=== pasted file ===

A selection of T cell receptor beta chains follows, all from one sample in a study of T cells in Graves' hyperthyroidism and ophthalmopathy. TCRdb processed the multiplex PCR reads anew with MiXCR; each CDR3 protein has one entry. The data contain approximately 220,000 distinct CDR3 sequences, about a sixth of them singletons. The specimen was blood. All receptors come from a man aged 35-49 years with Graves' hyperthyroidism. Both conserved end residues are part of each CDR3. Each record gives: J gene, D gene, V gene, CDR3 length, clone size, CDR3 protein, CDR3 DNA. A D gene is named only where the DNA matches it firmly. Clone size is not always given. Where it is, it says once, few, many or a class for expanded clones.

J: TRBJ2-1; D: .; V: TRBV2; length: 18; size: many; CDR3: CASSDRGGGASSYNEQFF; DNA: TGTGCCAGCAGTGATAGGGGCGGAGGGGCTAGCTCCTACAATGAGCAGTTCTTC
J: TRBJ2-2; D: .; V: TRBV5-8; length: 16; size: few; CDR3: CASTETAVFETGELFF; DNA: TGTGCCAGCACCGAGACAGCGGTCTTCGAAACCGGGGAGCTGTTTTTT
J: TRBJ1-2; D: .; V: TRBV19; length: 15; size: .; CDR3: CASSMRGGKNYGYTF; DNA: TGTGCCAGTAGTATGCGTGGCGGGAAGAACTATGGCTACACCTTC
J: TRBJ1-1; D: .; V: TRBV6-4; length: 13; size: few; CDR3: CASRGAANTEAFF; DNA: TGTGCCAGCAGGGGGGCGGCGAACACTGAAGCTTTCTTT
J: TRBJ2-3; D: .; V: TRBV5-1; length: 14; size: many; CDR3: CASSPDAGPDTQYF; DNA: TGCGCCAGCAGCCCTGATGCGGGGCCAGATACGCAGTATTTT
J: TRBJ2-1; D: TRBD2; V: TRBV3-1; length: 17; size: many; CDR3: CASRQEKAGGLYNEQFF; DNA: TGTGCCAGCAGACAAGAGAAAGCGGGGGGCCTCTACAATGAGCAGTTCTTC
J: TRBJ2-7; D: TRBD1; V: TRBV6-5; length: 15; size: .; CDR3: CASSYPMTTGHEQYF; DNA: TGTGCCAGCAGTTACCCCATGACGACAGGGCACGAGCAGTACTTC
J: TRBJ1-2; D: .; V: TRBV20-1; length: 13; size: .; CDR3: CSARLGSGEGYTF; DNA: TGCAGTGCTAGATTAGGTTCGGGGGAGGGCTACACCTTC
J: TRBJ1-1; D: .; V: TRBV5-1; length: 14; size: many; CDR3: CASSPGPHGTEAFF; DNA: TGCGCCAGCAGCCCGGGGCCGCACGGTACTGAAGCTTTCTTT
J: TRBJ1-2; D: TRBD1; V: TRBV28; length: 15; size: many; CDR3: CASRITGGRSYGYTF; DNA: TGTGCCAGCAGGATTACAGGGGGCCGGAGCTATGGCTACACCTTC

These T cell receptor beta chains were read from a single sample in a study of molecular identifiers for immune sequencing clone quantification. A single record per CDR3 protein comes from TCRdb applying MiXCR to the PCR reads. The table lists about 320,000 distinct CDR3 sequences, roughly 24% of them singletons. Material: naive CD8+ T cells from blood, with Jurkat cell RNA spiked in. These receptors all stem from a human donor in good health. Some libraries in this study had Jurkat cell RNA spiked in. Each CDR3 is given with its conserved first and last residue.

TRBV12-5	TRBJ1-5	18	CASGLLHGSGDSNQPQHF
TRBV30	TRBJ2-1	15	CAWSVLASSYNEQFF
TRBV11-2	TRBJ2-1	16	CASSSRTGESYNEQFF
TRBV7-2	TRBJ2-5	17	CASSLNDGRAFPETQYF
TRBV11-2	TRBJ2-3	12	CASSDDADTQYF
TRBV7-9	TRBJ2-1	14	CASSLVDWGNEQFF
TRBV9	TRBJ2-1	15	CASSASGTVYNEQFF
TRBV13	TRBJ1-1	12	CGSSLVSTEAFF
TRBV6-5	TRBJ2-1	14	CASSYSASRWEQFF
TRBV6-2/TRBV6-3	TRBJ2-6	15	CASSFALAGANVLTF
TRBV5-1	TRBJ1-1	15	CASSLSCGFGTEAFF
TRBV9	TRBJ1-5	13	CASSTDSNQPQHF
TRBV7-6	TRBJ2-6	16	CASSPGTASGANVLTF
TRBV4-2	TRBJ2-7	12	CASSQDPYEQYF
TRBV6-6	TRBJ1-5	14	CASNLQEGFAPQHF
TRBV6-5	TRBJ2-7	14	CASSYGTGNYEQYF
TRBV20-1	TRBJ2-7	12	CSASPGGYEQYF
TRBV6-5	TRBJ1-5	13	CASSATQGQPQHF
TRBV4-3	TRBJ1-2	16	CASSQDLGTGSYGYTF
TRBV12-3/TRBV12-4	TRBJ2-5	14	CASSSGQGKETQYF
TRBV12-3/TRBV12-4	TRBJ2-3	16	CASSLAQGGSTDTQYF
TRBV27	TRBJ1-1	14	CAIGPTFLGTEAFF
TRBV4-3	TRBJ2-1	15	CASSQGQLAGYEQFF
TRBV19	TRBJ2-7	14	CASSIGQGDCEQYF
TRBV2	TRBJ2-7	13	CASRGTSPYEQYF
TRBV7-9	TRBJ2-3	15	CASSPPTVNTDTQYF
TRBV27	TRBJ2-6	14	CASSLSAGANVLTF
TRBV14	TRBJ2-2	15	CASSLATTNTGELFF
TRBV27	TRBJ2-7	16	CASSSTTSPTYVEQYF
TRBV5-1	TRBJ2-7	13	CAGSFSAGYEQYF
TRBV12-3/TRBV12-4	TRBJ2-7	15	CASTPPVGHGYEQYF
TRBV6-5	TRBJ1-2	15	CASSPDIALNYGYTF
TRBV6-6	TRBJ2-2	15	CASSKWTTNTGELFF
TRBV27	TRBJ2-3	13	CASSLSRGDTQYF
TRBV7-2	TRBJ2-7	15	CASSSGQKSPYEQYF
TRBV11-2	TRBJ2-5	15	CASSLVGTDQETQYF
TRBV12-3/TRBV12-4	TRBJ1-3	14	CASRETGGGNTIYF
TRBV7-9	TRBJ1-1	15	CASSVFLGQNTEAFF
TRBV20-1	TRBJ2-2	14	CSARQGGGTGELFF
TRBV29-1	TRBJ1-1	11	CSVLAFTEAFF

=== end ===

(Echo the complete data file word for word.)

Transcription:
A selection of T cell receptor beta chains follows, all from one sample in a study of T cells in Graves' hyperthyroidism and ophthalmopathy. TCRdb processed the multiplex PCR reads anew with MiXCR; each CDR3 protein has one entry. The data contain approximately 220,000 distinct CDR3 sequences, about a sixth of them singletons. The specimen was blood. All receptors come from a man aged 35-49 years with Graves' hyperthyroidism. Both conserved end residues are part of each CDR3. Each record gives: J gene, D gene, V gene, CDR3 length, clone size, CDR3 protein, CDR3 DNA. A D gene is named only where the DNA matches it firmly. Clone size is not always given. Where it is, it says once, few, many or a class for expanded clones.

J: TRBJ2-1; D: .; V: TRBV2; length: 18; size: many; CDR3: CASSDRGGGASSYNEQFF; DNA: TGTGCCAGCAGTGATAGGGGCGGAGGGGCTAGCTCCTACAATGAGCAGTTCTTC
J: TRBJ2-2; D: .; V: TRBV5-8; length: 16; size: few; CDR3: CASTETAVFETGELFF; DNA: TGTGCCAGCACCGAGACAGCGGTCTTCGAAACCGGGGAGCTGTTTTTT
J: TRBJ1-2; D: .; V: TRBV19; length: 15; size: .; CDR3: CASSMRGGKNYGYTF; DNA: TGTGCCAGTAGTATGCGTGGCGGGAAGAACTATGGCTACACCTTC
J: TRBJ1-1; D: .; V: TRBV6-4; length: 13; size: few; CDR3: CASRGAANTEAFF; DNA: TGTGCCAGCAGGGGGGCGGCGAACACTGAAGCTTTCTTT
J: TRBJ2-3; D: .; V: TRBV5-1; length: 14; size: many; CDR3: CASSPDAGPDTQYF; DNA: TGCGCCAGCAGCCCTGATGCGGGGCCAGATACGCAGTATTTT
J: TRBJ2-1; D: TRBD2; V: TRBV3-1; length: 17; size: many; CDR3: CASRQEKAGGLYNEQFF; DNA: TGTGCCAGCAGACAAGAGAAAGCGGGGGGCCTCTACAATGAGCAGTTCTTC
J: TRBJ2-7; D: TRBD1; V: TRBV6-5; length: 15; size: .; CDR3: CASSYPMTTGHEQYF; DNA: TGTGCCAGCAGTTACCCCATGACGACAGGGCACGAGCAGTACTTC
J: TRBJ1-2; D: .; V: TRBV20-1; length: 13; size: .; CDR3: CSARLGSGEGYTF; DNA: TGCAGTGCTAGATTAGGTTCGGGGGAGGGCTACACCTTC
J: TRBJ1-1; D: .; V: TRBV5-1; length: 14; size: many; CDR3: CASSPGPHGTEAFF; DNA: TGCGCCAGCAGCCCGGGGCCGCACGGTACTGAAGCTTTCTTT
J: TRBJ1-2; D: TRBD1; V: TRBV28; length: 15; size: many; CDR3: CASRITGGRSYGYTF; DNA: TGTGCCAGCAGGATTACAGGGGGCCGGAGCTATGGCTACACCTTC

These T cell receptor beta chains were read from a single sample in a study of molecular identifiers for immune sequencing clone quantification. A single record per CDR3 protein comes from TCRdb applying MiXCR to the PCR reads. The table lists about 320,000 distinct CDR3 sequences, roughly 24% of them singletons. Material: naive CD8+ T cells from blood, with Jurkat cell RNA spiked in. These receptors all stem from a human donor in good health. Some libraries in this study had Jurkat cell RNA spiked in. Each CDR3 is given with its conserved first and last residue.

TRBV12-5	TRBJ1-5	18	CASGLLHGSGDSNQPQHF
TRBV30	TRBJ2-1	15	CAWSVLASSYNEQFF
TRBV11-2	TRBJ2-1	16	CASSSRTGESYNEQFF
TRBV7-2	TRBJ2-5	17	CASSLNDGRAFPETQYF
TRBV11-2	TRBJ2-3	12	CASSDDADTQYF
TRBV7-9	TRBJ2-1	14	CASSLVDWGNEQFF
TRBV9	TRBJ2-1	15	CASSASGTVYNEQFF
TRBV13	TRBJ1-1	12	CGSSLVSTEAFF
TRBV6-5	TRBJ2-1	14	CASSYSASRWEQFF
TRBV6-2/TRBV6-3	TRBJ2-6	15	CASSFALAGANVLTF
TRBV5-1	TRBJ1-1	15	CASSLSCGFGTEAFF
TRBV9	TRBJ1-5	13	CASSTDSNQPQHF
TRBV7-6	TRBJ2-6	16	CASSPGTASGANVLTF
TRBV4-2	TRBJ2-7	12	CASSQDPYEQYF
TRBV6-6	TRBJ1-5	14	CASNLQEGFAPQHF
TRBV6-5	TRBJ2-7	14	CASSYGTGNYEQYF
TRBV20-1	TRBJ2-7	12	CSASPGGYEQYF
TRBV6-5	TRBJ1-5	13	CASSATQGQPQHF
TRBV4-3	TRBJ1-2	16	CASSQDLGTGSYGYTF
TRBV12-3/TRBV12-4	TRBJ2-5	14	CASSSGQGKETQYF
TRBV12-3/TRBV12-4	TRBJ2-3	16	CASSLAQGGSTDTQYF
TRBV27	TRBJ1-1	14	CAIGPTFLGTEAFF
TRBV4-3	TRBJ2-1	15	CASSQGQLAGYEQFF
TRBV19	TRBJ2-7	14	CASSIGQGDCEQYF
TRBV2	TRBJ2-7	13	CASRGTSPYEQYF
TRBV7-9	TRBJ2-3	15	CASSPPTVNTDTQYF
TRBV27	TRBJ2-6	14	CASSLSAGANVLTF
TRBV14	TRBJ2-2	15	CASSLATTNTGELFF
TRBV27	TRBJ2-7	16	CASSSTTSPTYVEQYF
TRBV5-1	TRBJ2-7	13	CAGSFSAGYEQYF
TRBV12-3/TRBV12-4	TRBJ2-7	15	CASTPPVGHGYEQYF
TRBV6-5	TRBJ1-2	15	CASSPDIALNYGYTF
TRBV6-6	TRBJ2-2	15	CASSKWTTNTGELFF
TRBV27	TRBJ2-3	13	CASSLSRGDTQYF
TRBV7-2	TRBJ2-7	15	CASSSGQKSPYEQYF
TRBV11-2	TRBJ2-5	15	CASSLVGTDQETQYF
TRBV12-3/TRBV12-4	TRBJ1-3	14	CASRETGGGNTIYF
TRBV7-9	TRBJ1-1	15	CASSVFLGQNTEAFF
TRBV20-1	TRBJ2-2	14	CSARQGGGTGELFF
TRBV29-1	TRBJ1-1	11	CSVLAFTEAFF